It was a Monday or Tuesday at the end of February. I entered the trailer where three children had just crafted some colorful paper ghosts. These ghosts were painted and cut out, and you could see through their eyes. I admired them, and in our conversation, we realized that they could be used for a theater play. The spark of enthusiasm ignited tremendously. “Let’s do a theater play!” They shared their project with everyone during our closing circle. Afterward, they began to draw personalized invitation cards, full of humor, creativity, and dedication! The process of making the invitation cards stretched over several days, with the three of them huddled together, using vibrant colors, and filled with laughter. And sparkling eyes. We would occasionally inquire curiously about what was happening, but otherwise, we stayed out of their way.
One morning, a child brought a homemade castle, and they also created a princess and a knight. Everyone else was eagerly waiting for the performance to take place.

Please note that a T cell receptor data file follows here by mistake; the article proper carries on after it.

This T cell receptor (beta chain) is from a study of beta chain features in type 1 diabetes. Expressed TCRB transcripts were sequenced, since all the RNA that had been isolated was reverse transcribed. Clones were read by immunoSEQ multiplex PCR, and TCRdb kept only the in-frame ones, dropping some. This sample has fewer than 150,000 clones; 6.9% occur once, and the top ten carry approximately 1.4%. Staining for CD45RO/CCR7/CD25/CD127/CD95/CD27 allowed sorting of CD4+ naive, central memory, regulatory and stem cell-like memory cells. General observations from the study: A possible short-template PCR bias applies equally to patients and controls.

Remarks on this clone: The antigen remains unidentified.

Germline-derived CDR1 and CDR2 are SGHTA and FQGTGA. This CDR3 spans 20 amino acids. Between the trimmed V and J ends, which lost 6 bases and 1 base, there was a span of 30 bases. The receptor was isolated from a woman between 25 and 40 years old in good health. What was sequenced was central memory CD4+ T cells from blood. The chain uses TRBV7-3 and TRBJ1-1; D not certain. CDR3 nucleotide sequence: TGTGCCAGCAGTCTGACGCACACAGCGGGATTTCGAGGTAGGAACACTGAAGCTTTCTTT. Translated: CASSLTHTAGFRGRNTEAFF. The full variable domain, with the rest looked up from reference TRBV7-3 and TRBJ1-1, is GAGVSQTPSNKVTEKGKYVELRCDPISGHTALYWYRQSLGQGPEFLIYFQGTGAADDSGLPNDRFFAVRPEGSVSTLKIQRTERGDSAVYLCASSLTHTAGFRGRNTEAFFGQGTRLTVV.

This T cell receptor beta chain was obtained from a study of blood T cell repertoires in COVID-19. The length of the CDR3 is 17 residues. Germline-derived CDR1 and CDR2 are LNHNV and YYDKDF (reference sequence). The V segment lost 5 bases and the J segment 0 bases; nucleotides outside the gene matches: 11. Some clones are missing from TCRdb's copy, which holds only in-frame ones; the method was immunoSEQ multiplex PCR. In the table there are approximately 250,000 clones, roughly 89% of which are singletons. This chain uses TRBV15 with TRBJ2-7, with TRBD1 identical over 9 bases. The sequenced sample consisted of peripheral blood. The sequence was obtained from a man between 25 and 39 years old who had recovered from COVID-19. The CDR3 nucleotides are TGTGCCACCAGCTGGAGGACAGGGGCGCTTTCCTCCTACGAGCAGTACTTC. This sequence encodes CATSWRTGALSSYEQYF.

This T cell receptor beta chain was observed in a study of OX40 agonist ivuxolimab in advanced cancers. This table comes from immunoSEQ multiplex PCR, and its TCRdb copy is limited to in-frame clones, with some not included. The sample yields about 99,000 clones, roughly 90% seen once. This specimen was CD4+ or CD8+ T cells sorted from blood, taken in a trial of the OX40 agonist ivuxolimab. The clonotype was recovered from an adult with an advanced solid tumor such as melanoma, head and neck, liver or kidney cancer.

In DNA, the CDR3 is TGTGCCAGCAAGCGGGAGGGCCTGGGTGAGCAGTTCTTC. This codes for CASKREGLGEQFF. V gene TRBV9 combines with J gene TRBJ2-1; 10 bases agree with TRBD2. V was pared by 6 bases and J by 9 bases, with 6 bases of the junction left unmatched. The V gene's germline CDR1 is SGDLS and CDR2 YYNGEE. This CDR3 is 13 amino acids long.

Then, on Friday morning, even before our welcoming circle, they brought chairs out of the trailer, arranged them neatly in rows, and carried a table with united effort. They said, “Now we just need a rope and a blanket!” On that morning, the theater got a fourth participant, they rehearsed, and the excitement grew.
A highlight was seeing children walking around with their invitation cards in hand, quietly taking their seats as audience members even before the show started. It showed once again how many children had been internally involved in the theater throughout the week, eagerly anticipating the performance, even if they were not visibly participating. When everything was set up, and the curtain was hung, it was enthusiastically drawn down, and the show began. Both the actors and the audience thoroughly enjoyed the performance.
So many joyful and proud faces that eagerly told their parents about the show during lunch!
This was a formative experience, particularly for the three initiators, this one week in the theater frenzy! Not everyone can claim to have independently prepared and performed an entire theater play with a real audience at the age of five or six!
We share in your excitement!